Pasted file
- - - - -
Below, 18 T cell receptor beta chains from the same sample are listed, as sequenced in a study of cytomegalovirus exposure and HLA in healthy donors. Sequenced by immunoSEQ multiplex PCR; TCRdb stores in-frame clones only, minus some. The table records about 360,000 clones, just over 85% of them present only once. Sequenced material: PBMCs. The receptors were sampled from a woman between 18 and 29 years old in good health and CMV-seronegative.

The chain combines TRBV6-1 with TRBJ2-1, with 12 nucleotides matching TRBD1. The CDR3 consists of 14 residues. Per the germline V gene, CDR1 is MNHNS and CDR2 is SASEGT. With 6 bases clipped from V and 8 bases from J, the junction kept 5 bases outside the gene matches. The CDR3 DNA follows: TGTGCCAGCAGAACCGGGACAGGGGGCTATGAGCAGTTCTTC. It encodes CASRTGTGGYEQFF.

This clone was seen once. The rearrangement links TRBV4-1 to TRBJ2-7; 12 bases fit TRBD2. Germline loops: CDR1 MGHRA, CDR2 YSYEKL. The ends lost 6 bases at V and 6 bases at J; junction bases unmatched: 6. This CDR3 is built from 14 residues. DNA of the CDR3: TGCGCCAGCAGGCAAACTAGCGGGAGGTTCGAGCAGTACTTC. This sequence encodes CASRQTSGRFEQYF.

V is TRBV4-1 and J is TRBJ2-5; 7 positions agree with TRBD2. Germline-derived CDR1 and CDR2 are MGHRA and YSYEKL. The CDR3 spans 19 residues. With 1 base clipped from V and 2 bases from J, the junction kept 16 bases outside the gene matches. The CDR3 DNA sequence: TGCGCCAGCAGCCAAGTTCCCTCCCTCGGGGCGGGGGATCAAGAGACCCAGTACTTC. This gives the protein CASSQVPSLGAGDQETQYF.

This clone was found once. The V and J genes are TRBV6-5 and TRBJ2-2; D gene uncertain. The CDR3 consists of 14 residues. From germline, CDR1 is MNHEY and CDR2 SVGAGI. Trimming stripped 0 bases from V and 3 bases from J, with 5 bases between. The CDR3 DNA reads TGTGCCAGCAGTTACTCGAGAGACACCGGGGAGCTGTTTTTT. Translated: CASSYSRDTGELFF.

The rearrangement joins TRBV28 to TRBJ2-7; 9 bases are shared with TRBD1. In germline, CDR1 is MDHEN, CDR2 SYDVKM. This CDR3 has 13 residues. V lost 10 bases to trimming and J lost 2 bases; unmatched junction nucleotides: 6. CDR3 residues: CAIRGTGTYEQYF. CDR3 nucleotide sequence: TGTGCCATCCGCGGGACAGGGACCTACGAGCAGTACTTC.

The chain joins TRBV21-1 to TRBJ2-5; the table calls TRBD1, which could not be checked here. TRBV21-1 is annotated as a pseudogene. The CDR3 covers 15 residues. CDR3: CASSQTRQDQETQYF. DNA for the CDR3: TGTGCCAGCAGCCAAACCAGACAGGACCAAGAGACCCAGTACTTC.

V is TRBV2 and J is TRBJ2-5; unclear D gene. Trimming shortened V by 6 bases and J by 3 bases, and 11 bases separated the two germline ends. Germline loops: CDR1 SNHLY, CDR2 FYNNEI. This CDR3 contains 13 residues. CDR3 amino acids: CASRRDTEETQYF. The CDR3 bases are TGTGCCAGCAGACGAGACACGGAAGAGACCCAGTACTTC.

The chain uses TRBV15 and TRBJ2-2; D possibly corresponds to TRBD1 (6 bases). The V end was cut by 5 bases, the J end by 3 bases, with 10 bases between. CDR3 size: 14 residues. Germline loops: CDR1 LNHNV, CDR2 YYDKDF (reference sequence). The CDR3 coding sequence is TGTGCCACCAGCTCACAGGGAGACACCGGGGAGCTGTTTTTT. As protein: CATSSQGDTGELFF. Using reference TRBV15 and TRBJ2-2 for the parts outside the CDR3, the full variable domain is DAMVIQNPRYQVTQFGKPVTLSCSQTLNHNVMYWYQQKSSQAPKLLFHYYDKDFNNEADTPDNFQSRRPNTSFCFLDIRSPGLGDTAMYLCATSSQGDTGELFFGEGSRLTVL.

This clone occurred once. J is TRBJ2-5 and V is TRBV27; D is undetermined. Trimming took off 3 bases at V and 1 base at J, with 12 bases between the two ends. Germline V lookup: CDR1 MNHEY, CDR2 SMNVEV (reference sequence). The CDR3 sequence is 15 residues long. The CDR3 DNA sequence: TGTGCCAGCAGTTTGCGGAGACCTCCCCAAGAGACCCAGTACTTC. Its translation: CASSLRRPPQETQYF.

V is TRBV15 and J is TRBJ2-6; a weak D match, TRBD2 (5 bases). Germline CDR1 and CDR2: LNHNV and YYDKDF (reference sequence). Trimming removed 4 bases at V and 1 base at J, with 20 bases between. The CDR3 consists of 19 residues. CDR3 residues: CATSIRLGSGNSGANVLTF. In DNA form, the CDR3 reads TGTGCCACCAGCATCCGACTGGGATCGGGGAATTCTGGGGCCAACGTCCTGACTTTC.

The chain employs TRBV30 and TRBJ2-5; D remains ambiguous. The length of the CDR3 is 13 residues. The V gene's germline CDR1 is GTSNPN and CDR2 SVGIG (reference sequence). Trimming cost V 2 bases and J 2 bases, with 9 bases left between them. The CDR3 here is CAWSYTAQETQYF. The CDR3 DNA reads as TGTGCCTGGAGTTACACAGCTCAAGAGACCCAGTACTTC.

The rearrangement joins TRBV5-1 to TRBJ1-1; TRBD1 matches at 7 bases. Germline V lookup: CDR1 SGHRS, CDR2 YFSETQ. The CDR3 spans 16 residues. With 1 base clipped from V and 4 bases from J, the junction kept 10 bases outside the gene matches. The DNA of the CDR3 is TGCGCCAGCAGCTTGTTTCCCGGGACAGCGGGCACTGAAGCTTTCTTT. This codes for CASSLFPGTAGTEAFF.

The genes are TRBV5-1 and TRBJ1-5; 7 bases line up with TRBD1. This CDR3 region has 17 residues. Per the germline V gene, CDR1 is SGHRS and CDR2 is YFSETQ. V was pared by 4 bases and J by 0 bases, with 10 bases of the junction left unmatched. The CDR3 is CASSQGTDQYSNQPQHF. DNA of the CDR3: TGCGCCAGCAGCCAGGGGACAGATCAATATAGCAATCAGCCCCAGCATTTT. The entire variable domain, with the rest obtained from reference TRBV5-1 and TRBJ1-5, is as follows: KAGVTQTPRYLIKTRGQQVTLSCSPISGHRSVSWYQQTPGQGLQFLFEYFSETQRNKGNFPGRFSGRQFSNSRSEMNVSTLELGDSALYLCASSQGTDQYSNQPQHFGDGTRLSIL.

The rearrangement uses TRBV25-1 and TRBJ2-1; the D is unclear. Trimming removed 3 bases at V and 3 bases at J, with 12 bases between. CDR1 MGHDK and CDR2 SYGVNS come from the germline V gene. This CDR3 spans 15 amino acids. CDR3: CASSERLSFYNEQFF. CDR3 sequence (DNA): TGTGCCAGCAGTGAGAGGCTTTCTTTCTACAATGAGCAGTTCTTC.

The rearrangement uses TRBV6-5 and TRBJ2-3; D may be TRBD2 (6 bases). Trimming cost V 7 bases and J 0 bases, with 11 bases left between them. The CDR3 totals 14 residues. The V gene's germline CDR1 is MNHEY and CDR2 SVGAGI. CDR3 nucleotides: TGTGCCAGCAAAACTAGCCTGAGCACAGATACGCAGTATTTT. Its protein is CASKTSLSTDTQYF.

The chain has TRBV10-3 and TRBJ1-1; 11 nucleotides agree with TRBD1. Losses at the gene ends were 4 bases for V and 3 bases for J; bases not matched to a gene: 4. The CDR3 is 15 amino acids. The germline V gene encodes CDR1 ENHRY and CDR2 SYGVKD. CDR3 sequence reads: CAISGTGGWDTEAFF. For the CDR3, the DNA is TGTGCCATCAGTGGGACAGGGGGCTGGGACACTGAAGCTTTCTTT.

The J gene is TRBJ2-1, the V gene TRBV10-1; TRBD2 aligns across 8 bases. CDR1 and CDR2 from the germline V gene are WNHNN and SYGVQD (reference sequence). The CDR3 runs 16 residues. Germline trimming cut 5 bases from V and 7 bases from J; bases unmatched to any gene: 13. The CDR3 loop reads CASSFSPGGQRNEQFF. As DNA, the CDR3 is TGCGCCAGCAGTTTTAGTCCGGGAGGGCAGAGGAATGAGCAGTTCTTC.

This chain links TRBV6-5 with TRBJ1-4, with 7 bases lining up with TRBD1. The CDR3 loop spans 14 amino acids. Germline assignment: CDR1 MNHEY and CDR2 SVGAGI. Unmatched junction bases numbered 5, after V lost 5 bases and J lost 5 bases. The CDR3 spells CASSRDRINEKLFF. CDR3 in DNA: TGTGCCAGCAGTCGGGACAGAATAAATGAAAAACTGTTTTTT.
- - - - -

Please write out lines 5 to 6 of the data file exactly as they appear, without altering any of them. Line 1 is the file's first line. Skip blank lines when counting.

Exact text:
This clone was found once. The V and J genes are TRBV6-5 and TRBJ2-2; D gene uncertain. The CDR3 consists of 14 residues. From germline, CDR1 is MNHEY and CDR2 SVGAGI. Trimming stripped 0 bases from V and 3 bases from J, with 5 bases between. The CDR3 DNA reads TGTGCCAGCAGTTACTCGAGAGACACCGGGGAGCTGTTTTTT. Translated: CASSYSRDTGELFF.

The rearrangement joins TRBV28 to TRBJ2-7; 9 bases are shared with TRBD1. In germline, CDR1 is MDHEN, CDR2 SYDVKM. This CDR3 has 13 residues. V lost 10 bases to trimming and J lost 2 bases; unmatched junction nucleotides: 6. CDR3 residues: CAIRGTGTYEQYF. CDR3 nucleotide sequence: TGTGCCATCCGCGGGACAGGGACCTACGAGCAGTACTTC.